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Two events this week–Chinese overtures to a Turkey that had angrily reacted to Beijing’s suppression of Uyghur protests in Xinjiang last year and NATO’s invitation to Iran to attend security briefings on Afghanistan–are indicative of major ongoing geopolitical shifts. After the Second World War, as the United States rose to a position of world hegemony and European colonial empires were dissolved, new geopolitical regions were created–Middle East, South Asia, Southeast Asia, East Asia, etc–while older geopolitical regions–Central Asia, Central Europe, etc–were erased by the fissures of the Cold War. The new post-Second World War regionalizations often violated long historical connections–as between South Asia and the Middle East on the one hand, and between South Asia and Southeast Asia on the other. Again, the Middle East was cordoned off from Central Asia (then under Soviet rule) while China was walled off from US client states in East Asia and from Southeast Asia. In East and Southeast Asia, by the early 21st century, these Cold war divides have been replaced by greater regional integration that more closely resemble the pre-capitalist Sino-centered tributary trade system as Mark Selden has recently argued.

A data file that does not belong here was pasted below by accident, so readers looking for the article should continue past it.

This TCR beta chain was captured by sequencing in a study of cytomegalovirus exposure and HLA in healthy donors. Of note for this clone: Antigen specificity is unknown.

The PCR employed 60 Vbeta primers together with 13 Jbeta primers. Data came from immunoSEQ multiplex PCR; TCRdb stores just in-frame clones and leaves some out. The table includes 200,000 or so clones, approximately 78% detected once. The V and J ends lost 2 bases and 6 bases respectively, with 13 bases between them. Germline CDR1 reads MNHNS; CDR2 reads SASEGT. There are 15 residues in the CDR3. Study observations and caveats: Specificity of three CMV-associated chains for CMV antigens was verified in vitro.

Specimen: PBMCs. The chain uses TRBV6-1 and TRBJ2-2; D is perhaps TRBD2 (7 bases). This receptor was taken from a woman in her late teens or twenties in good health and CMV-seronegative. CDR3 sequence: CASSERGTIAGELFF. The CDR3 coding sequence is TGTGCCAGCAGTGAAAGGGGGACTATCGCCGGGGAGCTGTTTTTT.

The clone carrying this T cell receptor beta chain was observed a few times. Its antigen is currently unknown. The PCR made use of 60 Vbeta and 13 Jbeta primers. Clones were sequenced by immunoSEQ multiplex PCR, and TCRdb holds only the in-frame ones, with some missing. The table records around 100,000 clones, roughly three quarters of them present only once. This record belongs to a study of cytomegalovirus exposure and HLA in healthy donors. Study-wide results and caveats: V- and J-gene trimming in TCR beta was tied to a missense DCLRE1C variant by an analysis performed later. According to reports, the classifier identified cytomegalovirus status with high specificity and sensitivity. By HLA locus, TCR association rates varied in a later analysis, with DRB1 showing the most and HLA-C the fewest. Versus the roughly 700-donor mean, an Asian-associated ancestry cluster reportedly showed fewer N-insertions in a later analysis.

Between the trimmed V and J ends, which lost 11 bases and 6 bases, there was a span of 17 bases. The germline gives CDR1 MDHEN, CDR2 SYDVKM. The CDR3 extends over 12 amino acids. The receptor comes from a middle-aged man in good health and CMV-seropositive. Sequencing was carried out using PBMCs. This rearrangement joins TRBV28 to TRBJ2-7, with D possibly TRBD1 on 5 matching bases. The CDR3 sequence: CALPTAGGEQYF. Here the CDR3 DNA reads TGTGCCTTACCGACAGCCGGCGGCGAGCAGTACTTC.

On the Western frontiers of Asia, the increasing prominence of Turkey, India, and Iran suggest a similar realignment of forces that resemble earlier alliances between the Ottomans and the Mughals, though in a vastly changed geopolitical ecology.

Since it came to power in the elections of 2002, the Justice and Development Party (or AKP–its acronym in Turkish) has broken partly with the Kemalist republic’s orientation to the West to leverage its multiple regional identities–as a Balkan, Black Sea, Caspian, Central Asian, European, and Mediterranean state–to become a regional and global power. Rather than brusquely disavow its pro-Western stance, Ahmet Davutoglu, the party’s chief foreign policy expert and now the Foreign Affairs Minister, advocated a “zero problems with neighbors” policy.

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Defly exploiting the street cred it acquired by refusing US troops permission to pass through its territory for the invasion of Iraq, Ankara began to mediate between Syria and Israel till the brutal Israeli assault on Gaza in Operation Cast Lead caused Turkey to break off the talks. Turkey’s steadfast support to the Palestinians has won it the support of Arabs, especially since President Hosni Mubarak of Egypt is 82 and less active and the veteran Saudi foreign minister Saud al Feusal allegedly has Parkinson’s disease. Relations with its neighboring states has also been strengthened since the financial crisis beginning in 2008 which led to falls in Turkish exports to the EU and to a rise in its exports to its eastern neighbors.